‘Difficult to forget’ ugly Indian Wells history but Serena Williams diving headlong into tournament

Serena Williams returns to the WTA event she vowed she would never play again this week, 'just following my heart on this one' she says.

Serena Williams has boycotted Indian Wells for 14 years. Clive Brunskill / Getty Images
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Serena Williams returns to the WTA event at Indian Wells this week for the first time since 2001 while defending men's champion Novak Djokovic is seeking his fourth title in the ATP Indian Wells Masters.

World No 1 Williams, who captured her 19th grand slam singles crown at this year's Australian Open, announced last month in Time magazine she was ending her boycott of the tournament over racial insults from her 2001 run to the title.

Williams won the Indian Wells crown in 1999 at age 17 and again in 2001 when she rallied to beat Kim Clijsters in the final after a controversial semi-final walkover when her sister Venus, who is not returning, pulled out rather than play Serena.

Many spectators felt robbed of the chance to see the siblings play, thinking it a move mandated by their father Richard to enable Serena to save precious energy for the final, and hecklers expressed frustration and anger so strenuously that Williams struggled under the verbal venom.

"It has been difficult for me to forget spending hours crying in the Indian Wells locker room after winning in 2001, driving back to Los Angeles feeling as if I had lost the biggest game ever – not a mere tennis game but a bigger fight for equality," Williams wrote in Time.

“I said a few times that I would never play there again. And believe me, I meant it. I admit it scared me. What if I walked onto the court and the entire crowd booed me? The nightmare would start all over.”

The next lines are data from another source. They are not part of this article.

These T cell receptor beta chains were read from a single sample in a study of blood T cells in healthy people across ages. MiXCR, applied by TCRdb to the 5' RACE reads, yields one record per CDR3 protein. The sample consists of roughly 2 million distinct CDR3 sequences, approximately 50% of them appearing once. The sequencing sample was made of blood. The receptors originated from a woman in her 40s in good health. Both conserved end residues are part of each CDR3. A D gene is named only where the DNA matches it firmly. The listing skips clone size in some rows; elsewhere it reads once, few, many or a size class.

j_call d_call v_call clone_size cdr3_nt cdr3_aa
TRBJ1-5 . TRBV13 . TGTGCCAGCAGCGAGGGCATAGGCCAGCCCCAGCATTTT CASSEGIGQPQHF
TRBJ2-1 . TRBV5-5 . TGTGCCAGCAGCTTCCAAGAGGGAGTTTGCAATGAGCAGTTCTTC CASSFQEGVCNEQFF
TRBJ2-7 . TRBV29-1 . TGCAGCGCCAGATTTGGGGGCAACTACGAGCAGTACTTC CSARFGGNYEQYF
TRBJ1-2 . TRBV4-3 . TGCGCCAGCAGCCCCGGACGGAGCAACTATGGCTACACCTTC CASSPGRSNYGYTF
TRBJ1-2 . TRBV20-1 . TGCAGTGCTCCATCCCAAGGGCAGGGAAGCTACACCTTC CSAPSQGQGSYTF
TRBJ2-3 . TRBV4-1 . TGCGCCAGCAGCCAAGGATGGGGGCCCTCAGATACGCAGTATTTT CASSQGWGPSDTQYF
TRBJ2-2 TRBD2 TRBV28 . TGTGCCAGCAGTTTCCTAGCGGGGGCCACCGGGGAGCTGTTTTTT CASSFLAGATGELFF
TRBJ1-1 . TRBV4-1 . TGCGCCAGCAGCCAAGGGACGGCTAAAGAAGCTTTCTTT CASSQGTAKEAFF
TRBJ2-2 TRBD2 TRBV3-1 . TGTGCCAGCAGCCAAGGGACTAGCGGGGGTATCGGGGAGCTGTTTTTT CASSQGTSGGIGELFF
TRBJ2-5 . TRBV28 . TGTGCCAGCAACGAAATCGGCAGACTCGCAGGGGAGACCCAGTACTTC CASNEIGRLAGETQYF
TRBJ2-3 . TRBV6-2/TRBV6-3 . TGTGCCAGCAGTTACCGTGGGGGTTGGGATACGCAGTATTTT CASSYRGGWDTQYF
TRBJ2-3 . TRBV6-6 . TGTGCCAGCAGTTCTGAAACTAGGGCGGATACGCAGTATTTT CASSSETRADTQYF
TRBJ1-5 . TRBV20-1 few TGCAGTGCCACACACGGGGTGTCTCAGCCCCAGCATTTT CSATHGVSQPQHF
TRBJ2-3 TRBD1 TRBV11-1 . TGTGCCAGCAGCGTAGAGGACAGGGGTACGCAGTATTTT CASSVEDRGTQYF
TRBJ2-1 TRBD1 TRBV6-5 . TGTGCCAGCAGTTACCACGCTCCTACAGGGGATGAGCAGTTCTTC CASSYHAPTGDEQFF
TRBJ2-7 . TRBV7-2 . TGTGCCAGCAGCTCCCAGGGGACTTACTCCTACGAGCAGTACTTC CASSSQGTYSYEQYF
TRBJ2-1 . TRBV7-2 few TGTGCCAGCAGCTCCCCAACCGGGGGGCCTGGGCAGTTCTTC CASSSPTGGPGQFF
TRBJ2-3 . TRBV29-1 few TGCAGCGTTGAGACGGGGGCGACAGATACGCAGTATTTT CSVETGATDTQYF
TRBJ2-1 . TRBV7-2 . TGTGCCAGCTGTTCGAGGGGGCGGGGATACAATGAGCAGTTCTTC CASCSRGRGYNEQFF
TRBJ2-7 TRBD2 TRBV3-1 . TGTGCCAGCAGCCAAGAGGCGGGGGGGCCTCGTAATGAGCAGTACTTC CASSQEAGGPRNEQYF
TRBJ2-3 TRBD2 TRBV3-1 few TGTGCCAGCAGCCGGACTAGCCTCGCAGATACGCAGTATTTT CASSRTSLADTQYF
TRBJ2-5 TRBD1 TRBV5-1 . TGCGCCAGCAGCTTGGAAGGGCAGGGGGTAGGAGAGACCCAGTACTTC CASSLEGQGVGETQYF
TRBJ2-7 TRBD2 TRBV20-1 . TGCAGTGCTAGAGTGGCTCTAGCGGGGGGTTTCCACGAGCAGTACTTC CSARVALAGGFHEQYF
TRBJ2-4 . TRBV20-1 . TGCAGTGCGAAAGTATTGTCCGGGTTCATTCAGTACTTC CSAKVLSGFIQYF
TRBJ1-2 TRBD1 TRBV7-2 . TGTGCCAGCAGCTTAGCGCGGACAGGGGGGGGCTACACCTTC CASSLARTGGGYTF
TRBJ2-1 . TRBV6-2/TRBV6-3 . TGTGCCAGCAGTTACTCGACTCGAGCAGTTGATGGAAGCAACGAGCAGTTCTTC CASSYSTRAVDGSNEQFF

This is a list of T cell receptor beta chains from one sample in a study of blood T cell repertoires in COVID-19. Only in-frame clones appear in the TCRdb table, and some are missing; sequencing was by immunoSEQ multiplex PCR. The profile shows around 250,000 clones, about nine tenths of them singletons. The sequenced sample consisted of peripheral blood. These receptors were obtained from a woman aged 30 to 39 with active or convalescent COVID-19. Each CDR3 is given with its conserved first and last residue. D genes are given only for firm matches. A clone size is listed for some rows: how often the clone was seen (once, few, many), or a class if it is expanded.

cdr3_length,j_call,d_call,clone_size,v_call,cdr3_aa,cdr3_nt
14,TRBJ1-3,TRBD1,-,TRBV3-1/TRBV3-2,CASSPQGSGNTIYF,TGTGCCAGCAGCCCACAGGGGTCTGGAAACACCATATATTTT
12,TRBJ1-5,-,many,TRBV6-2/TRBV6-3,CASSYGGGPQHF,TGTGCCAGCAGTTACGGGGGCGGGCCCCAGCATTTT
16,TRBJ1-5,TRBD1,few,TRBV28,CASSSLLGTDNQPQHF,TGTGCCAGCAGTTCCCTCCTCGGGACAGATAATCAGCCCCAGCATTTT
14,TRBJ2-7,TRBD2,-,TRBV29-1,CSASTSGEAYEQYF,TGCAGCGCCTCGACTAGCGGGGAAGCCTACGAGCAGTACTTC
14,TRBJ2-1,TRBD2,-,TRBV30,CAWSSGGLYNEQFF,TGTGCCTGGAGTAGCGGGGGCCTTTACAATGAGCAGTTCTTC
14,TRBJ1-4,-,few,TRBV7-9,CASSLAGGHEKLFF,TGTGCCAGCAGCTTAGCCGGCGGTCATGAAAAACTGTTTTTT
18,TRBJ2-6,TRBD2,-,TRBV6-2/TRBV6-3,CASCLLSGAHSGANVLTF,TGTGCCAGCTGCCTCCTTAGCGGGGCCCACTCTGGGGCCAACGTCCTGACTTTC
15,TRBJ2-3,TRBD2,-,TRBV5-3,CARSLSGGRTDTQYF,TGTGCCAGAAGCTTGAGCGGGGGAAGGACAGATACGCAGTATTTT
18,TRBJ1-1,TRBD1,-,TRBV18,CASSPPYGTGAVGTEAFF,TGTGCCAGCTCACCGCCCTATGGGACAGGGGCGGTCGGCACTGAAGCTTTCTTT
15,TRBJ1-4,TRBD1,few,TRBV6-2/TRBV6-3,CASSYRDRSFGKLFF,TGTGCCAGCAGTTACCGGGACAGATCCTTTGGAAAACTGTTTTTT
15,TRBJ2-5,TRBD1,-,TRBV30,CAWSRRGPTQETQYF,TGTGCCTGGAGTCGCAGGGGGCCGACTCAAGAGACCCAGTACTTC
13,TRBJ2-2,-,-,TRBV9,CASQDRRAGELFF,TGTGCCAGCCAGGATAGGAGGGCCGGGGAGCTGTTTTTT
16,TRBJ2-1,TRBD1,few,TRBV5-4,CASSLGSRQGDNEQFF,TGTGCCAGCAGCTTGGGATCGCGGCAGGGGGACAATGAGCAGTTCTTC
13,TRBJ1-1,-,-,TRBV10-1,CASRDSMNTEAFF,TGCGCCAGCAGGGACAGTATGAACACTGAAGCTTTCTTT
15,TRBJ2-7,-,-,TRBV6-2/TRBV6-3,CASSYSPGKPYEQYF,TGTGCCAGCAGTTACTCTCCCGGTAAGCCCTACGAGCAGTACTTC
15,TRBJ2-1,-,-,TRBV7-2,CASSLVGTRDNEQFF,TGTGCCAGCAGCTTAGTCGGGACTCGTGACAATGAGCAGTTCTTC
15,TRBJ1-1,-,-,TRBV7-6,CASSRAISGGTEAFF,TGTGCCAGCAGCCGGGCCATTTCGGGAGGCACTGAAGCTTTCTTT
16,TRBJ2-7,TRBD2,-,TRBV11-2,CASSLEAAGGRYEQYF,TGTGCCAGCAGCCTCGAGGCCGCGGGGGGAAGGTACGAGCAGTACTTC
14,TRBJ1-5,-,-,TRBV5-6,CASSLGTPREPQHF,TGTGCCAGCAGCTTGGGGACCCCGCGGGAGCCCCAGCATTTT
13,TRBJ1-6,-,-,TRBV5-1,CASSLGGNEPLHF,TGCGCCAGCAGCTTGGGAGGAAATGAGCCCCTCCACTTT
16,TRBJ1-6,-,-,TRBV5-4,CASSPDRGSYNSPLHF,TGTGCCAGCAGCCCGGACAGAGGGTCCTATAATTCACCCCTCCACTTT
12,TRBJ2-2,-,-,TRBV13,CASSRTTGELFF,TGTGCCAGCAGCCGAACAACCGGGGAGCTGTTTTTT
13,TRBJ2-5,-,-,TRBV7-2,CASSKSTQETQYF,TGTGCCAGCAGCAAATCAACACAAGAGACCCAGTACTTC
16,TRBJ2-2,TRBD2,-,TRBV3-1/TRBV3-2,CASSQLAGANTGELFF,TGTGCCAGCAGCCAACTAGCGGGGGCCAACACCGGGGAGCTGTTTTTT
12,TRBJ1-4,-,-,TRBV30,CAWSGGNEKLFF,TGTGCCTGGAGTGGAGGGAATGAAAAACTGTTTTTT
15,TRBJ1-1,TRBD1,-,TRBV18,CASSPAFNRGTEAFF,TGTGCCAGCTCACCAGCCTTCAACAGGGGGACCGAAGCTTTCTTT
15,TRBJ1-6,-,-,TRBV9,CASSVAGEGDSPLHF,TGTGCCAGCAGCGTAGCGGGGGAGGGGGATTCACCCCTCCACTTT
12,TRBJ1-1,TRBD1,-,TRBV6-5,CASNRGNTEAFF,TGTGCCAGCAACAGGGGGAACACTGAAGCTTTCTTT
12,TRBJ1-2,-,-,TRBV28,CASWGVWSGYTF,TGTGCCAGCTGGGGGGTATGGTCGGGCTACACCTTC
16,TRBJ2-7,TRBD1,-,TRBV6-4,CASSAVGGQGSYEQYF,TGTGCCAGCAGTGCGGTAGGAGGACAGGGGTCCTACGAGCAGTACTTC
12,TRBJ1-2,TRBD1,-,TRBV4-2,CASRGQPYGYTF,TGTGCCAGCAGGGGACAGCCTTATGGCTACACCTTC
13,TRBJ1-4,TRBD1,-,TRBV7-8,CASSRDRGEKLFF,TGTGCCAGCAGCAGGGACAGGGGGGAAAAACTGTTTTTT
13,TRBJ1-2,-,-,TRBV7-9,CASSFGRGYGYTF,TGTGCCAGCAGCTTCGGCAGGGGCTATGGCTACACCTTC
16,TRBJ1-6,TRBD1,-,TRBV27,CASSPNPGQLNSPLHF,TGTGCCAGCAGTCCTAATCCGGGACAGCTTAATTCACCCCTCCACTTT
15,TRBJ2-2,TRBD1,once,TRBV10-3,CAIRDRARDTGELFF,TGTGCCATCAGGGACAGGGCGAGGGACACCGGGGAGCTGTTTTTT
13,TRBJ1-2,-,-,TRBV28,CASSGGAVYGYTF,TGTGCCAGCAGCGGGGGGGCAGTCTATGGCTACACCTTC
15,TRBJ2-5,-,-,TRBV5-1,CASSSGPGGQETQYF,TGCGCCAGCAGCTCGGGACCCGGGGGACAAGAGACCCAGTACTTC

Williams says she has grown to forgive those whose actions kept her away for so long.

“I’m just following my heart on this one,” Williams wrote. “Indian Wells was a pivotal moment of my story and I am a part of the tournament’s story as well. Together we have a chance to write a different ending.”

Only Czech No 4 Petra Kvitova, the reigning Wimbledon champion, and 17th-ranked Venus Williams are absent from the top 20 on the women’s side, where play begins on Wednesday.

Serena and Russia’s second-ranked Maria Sharapova, like all of the 32 top seeds, will have a first-round bye and start later in the week. Italy’s 16th-ranked Flavia Pennetta is the defending women’s champion.

On the men’s side, Djokovic hopes to claim back-to-back crowns in the California desert after claiming his fifth Australian Open title, and eighth major singles trophy, this year at Melbourne.

The 27-year-old Serbian star also won Indian Wells finals in 2011 and 2008 before conquering Swiss icon Roger Federer in last year’s final.

Also bidding for a fourth Indian Wells championship is Spain’s Rafael Nadal, who won in 2007, 2009 and 2013.

Federer seeks his fifth Indian Wells trophy after sweeping titles from 2004-2006 and taking the top prize in 2012.

Since 2003, the only Indian Wells champion not from among that star trio is 2010 winner Ivan Ljubicic, although 2009 runner-up Andy Murray of Britain hopes to change that.

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